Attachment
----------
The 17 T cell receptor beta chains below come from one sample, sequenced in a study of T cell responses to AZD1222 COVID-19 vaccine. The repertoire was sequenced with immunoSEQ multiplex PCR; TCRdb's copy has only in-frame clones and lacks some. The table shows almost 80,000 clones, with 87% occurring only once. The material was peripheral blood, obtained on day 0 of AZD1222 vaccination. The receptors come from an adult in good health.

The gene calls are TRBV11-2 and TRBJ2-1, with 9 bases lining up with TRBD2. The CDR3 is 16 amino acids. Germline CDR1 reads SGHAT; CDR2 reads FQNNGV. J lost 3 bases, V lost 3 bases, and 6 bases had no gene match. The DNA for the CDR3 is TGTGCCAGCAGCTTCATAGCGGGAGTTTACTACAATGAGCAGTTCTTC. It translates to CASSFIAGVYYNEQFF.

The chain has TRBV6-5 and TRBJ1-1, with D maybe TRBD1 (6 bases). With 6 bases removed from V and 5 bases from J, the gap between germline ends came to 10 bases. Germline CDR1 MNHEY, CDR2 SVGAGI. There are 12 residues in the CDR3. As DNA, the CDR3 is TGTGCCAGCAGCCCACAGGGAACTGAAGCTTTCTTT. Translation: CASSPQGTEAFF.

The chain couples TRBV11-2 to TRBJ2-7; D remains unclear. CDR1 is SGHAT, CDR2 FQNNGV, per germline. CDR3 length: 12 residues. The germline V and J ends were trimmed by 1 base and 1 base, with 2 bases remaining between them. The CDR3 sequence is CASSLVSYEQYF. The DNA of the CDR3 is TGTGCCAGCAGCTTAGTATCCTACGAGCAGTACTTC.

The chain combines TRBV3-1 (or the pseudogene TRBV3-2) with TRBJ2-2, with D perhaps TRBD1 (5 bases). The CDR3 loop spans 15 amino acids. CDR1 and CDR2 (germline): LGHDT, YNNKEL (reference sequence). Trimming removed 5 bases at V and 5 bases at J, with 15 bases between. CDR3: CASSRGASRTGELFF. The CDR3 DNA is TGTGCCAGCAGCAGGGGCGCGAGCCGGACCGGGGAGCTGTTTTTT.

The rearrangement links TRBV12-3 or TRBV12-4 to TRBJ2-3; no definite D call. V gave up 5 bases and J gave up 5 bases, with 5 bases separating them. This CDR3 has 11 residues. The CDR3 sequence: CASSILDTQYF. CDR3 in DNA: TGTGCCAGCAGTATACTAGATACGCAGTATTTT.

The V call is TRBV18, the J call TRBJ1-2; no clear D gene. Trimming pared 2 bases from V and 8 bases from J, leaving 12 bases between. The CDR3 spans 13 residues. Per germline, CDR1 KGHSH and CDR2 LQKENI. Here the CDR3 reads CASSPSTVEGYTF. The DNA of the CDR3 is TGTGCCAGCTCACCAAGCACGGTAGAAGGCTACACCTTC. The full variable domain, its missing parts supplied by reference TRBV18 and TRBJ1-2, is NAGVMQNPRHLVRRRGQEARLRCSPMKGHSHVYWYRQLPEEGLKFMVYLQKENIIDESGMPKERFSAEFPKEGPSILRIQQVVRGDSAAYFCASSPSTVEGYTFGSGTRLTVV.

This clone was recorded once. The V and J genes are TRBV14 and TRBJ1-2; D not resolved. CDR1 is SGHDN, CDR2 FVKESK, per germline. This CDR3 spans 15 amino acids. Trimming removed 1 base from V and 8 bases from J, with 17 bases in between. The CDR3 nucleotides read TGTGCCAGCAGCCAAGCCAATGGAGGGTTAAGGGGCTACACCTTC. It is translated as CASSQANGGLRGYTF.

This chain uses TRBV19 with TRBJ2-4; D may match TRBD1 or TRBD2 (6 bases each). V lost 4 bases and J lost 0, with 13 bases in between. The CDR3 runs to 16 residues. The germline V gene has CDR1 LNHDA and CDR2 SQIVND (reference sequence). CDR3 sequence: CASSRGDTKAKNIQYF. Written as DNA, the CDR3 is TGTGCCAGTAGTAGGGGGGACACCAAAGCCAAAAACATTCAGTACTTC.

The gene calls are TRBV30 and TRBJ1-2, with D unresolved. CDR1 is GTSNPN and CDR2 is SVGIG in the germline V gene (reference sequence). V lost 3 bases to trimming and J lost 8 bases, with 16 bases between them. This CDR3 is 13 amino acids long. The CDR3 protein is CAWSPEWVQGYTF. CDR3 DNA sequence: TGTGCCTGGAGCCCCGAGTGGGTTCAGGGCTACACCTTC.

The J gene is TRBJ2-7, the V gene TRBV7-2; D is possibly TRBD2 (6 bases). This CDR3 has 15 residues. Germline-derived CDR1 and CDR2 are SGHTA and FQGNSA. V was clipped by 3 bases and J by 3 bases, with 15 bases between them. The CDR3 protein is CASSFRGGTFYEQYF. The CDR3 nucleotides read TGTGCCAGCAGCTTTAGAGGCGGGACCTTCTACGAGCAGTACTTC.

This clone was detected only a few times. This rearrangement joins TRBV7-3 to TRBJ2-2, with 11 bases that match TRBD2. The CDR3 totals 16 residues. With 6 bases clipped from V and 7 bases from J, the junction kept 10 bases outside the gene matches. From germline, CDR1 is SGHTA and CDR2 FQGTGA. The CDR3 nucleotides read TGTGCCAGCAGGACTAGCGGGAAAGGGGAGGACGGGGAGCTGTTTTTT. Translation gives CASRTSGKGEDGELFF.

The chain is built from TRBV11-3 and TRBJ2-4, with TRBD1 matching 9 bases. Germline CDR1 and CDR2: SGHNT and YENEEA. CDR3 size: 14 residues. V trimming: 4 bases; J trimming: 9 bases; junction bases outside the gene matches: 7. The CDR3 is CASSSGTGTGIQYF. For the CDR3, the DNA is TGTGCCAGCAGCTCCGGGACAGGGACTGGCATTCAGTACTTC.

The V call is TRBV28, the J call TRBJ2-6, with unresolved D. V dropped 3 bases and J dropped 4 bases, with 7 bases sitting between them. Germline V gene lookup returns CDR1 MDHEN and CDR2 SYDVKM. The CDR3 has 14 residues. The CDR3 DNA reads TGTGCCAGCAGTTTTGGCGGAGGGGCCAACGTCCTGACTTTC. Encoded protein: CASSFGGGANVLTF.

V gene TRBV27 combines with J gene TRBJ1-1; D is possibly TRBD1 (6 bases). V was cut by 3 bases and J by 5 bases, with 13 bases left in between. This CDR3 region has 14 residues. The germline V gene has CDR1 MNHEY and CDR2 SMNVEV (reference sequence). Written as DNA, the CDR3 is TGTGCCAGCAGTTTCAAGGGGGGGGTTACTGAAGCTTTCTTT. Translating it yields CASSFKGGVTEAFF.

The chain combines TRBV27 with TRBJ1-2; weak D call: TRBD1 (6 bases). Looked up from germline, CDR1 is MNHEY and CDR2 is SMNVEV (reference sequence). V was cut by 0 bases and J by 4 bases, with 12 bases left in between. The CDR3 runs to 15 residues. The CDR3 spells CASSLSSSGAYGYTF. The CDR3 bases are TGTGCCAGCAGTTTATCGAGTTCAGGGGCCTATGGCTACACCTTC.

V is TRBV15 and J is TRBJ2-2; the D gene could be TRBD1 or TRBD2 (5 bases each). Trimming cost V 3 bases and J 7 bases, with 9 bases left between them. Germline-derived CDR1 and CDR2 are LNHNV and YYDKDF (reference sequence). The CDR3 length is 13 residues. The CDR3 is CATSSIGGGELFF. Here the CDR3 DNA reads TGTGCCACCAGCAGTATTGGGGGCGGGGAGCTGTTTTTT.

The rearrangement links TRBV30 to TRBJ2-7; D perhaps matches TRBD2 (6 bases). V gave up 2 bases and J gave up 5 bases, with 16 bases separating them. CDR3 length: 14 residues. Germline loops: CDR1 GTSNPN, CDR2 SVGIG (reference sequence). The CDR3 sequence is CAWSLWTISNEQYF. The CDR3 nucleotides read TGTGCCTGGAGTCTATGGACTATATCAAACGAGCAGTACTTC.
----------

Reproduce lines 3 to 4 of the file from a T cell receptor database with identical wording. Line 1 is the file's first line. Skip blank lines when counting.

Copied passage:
The chain has TRBV6-5 and TRBJ1-1, with D maybe TRBD1 (6 bases). With 6 bases removed from V and 5 bases from J, the gap between germline ends came to 10 bases. Germline CDR1 MNHEY, CDR2 SVGAGI. There are 12 residues in the CDR3. As DNA, the CDR3 is TGTGCCAGCAGCCCACAGGGAACTGAAGCTTTCTTT. Translation: CASSPQGTEAFF.

The chain couples TRBV11-2 to TRBJ2-7; D remains unclear. CDR1 is SGHAT, CDR2 FQNNGV, per germline. CDR3 length: 12 residues. The germline V and J ends were trimmed by 1 base and 1 base, with 2 bases remaining between them. The CDR3 sequence is CASSLVSYEQYF. The DNA of the CDR3 is TGTGCCAGCAGCTTAGTATCCTACGAGCAGTACTTC.